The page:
For a long time, acetaminophen, the active ingredient in Tylenol, has seemed to be the safest bet among the commonly available pain relievers. Aspirin can be hard on the stomach and is out of the question for young children because of its link to Reye’s syndrome. Ibuprofen, naproxen, the other nonsteroidal anti-inflammatory drugs (NSAIDs) — they’re also hard on the gut.
The COX-2 inhibitors were supposed to be the next big thing in pain relief, sparing the gut while vanquishing the pain. But they fell into disrepute several years ago after studies connected some of them to heart attacks.
Now even safe-and-steady acetaminophen is looking less so.
It’s been known for some time that large doses of acetaminophen can cause liver failure. By some counts, tens of thousands of Americans are hospitalized each year for liver problems caused by acetaminophen, and several hundred die.
And clear-cut overdoses may not be the only problem. Even supposedly safe amounts of acetaminophen — doses close to 4,000 milligrams (mg) per day, the current daily limit — may be quite toxic to the liver in a small number of people.
In 2009, a group of experts called the Acetaminophen Hepatotoxicity Working Group (hepatotoxicity means liver poisoning) made several recommendations to the FDA that would tighten up the rules for acetaminophen. As of July 2009, the FDA hadn’t decided which, if any, of the recommendations to implement, but some changes are likely.
Regardless of what the FDA decides to do, a more judicious approach to acetaminophen is warranted — but an overreaction is not.
Metabolized in the liver
Acetaminophen provides the kind of “fast relief” so often promised in commercials. It leaves the gastrointestinal tract quickly. Blood concentrations peak within an hour after taking an oral dose.
Like many drugs, acetaminophen is metabolized in the liver. Most of it gets broken down and altered into substances that are uneventfully excreted in the urine. But a small percentage is rendered into a compound that’s extremely harmful to liver cells. The full name is so unwieldy that it’s almost always referred to by its initials, NAPQI (also a mouthful but an improvement).
Usually, NAPQI is rendered harmless because it combines with glutathione, another compound in the liver. But if there’s too much NAPQI, which can happen with an acetaminophen overdose, or not enough glutathione to sop up NAPQI, which happens if you haven’t eaten well or are malnourished, then liver damage can occur.
Dangerous for chronic drinkers
Excessive drinking of alcoholic beverages also can damage the liver. What happens when alcohol is combined with acetaminophen?
If you drink a lot of alcohol—say, on a Saturday night—and take a normal dose of acetaminophen to deal with the hangover in the morning, you probably are not going to have liver problems. It also seems that heavy drinkers aren’t any more likely than nondrinkers to suffer liver damage from a single large dose of acetaminophen. The trouble starts when regular heavy drinkers take a lot of acetaminophen over a period of time — several days, at least, and maybe longer. (In this context, heavy drinkers are defined as people who regularly have three or more drinks a day.) A drinking habit and a poor diet often go hand in hand. Multiple high doses of acetaminophen are more dangerous for drinkers partly because their glutathione levels tend to be low because they don’t eat well. Drinking also tends to shunt acetaminophen down a metabolic pathway that results in more NAPQI.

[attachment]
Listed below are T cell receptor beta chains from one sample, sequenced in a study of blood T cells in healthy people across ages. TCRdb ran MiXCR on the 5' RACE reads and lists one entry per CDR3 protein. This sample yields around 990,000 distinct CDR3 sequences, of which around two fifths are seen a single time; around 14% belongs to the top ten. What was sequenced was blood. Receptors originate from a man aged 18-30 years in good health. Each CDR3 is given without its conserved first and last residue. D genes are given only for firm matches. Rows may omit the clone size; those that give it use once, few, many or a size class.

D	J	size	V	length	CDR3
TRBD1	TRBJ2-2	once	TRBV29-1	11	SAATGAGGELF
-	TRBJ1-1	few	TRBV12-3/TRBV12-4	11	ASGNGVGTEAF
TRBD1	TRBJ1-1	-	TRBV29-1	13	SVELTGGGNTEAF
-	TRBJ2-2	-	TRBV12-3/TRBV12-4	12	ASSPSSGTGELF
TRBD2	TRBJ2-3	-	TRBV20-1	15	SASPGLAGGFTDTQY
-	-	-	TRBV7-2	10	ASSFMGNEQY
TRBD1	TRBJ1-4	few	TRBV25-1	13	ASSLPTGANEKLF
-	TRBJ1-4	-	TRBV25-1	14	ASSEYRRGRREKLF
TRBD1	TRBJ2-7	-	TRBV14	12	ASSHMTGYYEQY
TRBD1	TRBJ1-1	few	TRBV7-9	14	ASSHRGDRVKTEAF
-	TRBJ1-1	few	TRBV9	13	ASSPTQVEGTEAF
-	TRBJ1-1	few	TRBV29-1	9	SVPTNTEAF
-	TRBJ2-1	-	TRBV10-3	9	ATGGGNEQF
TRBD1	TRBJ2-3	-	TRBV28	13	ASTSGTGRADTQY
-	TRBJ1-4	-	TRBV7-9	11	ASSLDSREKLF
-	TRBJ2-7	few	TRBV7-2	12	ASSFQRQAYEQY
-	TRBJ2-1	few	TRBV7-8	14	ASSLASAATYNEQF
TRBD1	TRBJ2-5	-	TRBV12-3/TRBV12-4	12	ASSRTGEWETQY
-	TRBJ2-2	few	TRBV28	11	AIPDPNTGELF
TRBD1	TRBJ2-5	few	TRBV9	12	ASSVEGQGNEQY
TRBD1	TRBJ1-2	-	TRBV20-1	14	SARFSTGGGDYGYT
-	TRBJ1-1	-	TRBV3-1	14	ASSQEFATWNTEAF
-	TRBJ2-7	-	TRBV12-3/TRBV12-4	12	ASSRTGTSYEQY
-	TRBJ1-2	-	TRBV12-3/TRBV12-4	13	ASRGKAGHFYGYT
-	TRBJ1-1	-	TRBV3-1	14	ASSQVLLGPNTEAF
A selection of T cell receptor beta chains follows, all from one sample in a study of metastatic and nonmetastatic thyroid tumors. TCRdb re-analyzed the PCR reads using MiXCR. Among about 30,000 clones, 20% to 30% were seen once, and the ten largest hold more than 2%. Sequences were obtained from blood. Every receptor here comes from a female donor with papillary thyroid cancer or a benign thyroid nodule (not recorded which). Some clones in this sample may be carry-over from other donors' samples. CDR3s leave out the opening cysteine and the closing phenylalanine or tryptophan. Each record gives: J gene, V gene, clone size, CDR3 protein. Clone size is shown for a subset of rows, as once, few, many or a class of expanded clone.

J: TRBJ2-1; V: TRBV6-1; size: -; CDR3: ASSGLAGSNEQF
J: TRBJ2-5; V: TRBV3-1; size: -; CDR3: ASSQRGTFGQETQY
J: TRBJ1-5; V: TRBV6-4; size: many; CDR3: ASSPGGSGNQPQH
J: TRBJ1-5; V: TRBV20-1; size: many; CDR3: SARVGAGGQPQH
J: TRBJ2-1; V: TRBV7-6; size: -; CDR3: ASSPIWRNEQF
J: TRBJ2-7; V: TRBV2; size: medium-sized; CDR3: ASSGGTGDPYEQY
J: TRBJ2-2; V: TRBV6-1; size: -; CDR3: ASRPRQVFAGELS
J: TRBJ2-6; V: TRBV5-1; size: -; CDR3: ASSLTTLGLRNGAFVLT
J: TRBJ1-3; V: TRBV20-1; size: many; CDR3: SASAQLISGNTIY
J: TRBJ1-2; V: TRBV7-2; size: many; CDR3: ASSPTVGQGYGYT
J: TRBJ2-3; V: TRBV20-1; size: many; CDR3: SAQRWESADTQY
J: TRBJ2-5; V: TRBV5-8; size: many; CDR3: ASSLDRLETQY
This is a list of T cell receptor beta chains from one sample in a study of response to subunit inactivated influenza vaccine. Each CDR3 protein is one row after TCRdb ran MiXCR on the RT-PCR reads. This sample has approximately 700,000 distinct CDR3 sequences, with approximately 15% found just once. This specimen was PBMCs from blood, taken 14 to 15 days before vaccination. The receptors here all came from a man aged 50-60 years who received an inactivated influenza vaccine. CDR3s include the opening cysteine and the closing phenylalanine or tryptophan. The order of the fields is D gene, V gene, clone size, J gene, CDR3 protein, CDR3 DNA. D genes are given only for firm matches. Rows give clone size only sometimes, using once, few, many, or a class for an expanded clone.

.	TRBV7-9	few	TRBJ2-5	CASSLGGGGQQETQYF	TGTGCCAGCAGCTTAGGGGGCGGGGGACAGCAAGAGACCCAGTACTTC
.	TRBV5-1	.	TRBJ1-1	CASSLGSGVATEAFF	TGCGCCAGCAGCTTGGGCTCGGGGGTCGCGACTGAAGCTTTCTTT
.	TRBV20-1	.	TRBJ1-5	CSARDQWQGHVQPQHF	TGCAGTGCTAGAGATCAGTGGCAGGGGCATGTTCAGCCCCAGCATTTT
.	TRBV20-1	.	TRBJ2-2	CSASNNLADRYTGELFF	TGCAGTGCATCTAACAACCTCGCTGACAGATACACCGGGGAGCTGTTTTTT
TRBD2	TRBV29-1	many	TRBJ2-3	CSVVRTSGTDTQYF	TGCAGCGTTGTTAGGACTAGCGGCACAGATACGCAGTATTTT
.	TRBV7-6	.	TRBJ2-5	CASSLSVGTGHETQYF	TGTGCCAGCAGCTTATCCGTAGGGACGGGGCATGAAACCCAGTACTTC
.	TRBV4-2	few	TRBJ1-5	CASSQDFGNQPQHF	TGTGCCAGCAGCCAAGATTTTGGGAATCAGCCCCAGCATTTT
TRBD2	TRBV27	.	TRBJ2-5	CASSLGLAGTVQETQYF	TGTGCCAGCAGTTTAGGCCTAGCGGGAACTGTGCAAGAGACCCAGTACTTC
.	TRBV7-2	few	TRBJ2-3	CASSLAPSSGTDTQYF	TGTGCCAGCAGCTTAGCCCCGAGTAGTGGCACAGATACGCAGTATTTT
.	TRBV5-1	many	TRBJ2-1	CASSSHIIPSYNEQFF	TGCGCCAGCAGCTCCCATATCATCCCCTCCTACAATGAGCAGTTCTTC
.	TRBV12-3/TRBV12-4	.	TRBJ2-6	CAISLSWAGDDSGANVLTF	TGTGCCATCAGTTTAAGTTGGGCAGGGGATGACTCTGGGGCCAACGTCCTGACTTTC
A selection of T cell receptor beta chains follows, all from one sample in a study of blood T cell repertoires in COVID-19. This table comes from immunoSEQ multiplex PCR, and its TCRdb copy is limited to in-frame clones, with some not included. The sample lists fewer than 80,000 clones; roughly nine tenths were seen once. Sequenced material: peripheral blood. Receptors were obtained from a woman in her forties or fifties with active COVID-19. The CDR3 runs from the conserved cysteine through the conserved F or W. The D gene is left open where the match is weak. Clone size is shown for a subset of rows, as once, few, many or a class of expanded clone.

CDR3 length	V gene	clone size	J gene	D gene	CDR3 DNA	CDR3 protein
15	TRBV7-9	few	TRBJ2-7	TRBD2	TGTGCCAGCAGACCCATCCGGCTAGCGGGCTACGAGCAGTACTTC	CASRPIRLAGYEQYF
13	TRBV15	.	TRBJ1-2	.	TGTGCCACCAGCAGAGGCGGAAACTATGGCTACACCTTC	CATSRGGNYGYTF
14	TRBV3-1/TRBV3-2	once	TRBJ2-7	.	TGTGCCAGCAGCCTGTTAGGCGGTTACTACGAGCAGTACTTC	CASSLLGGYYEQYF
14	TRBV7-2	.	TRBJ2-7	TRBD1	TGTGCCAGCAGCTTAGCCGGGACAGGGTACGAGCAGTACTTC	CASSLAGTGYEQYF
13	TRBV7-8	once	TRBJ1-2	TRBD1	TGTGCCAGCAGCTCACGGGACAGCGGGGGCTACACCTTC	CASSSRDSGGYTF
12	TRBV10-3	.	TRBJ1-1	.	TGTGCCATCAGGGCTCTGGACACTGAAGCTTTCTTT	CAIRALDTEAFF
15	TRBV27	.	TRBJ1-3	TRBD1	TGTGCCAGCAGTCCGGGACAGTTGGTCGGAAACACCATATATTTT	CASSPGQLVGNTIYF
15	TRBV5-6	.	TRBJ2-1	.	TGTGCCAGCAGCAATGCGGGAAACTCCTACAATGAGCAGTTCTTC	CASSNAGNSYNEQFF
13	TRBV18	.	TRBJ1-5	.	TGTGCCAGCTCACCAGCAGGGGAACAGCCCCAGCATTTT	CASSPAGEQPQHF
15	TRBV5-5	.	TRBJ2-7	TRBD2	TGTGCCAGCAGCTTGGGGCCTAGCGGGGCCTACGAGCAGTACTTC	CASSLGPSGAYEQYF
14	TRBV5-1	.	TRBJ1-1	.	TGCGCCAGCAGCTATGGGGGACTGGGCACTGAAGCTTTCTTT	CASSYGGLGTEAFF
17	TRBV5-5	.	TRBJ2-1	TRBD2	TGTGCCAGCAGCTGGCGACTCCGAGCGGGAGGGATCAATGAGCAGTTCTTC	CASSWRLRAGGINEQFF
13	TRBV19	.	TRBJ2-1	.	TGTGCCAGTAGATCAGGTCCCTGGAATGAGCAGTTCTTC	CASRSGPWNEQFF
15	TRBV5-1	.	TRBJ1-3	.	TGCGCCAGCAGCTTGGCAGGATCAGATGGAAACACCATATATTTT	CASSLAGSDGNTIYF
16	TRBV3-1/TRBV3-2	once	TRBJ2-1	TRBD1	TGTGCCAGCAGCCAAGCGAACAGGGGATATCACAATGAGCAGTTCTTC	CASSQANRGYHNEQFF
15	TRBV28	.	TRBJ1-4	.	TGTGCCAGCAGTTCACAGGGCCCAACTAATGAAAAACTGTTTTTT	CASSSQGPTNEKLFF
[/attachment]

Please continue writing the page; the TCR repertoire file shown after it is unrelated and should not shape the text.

One of the recommendations from the FDA’s working group is to set a lower daily limit for acetaminophen for people who routinely have three or more alcoholic drinks a day. How much lower was not specified.
Part of the problem with acetaminophen dosing is that we’re often taking the drug without realizing it, because acetaminophen is an ingredient in so many medicines. The powerful prescription painkillers Darvocet, Percocet, and Vicodin contain anywhere from 350 to 650 mg in each pill. And it’s an ingredient in many over-the-counter medications: the cold and flu products like NyQuil and TheraFlu, Excedrin’s migraine headache products, and even some varieties of Alka-Seltzer. Acetaminophen from these sources can start to add up. Moreover, the initial symptoms of liver toxicity from acetaminophen are often vague — fatigue, some nausea — and easily confused with the symptoms of the illness people are attempting to treat with the drug.
How much is too much?
It’s difficult to pinpoint the amount of acetaminophen that will result in a liver-damaging overdose. People’s reactions vary, depending on the health of their livers, their glutathione levels, and maybe some as-yet-unidentified genetic factors. Some sources say 12,000 mg over a 24-hour period will have toxic effects on the liver of most people. To put that in perspective: you’d have to take 37 regular-strength pills (at 325 mg each) to hit the 12,000-mg mark.
But there’s evidence that much lower amounts will harm the liver in some people. According to the FDA working group, the median daily dose associated with the liver injuries recorded in the agency’s adverse event database and in a large liver failure study was 5,000 mg to 7,500 mg. That’s uncomfortably close to 4,000 mg, the current daily limit for safe intake, so the working group recommended lowering it to 3,250 mg, which works out to 10 regular-strength pills a day. We think that’s good advice.
August 2009 update
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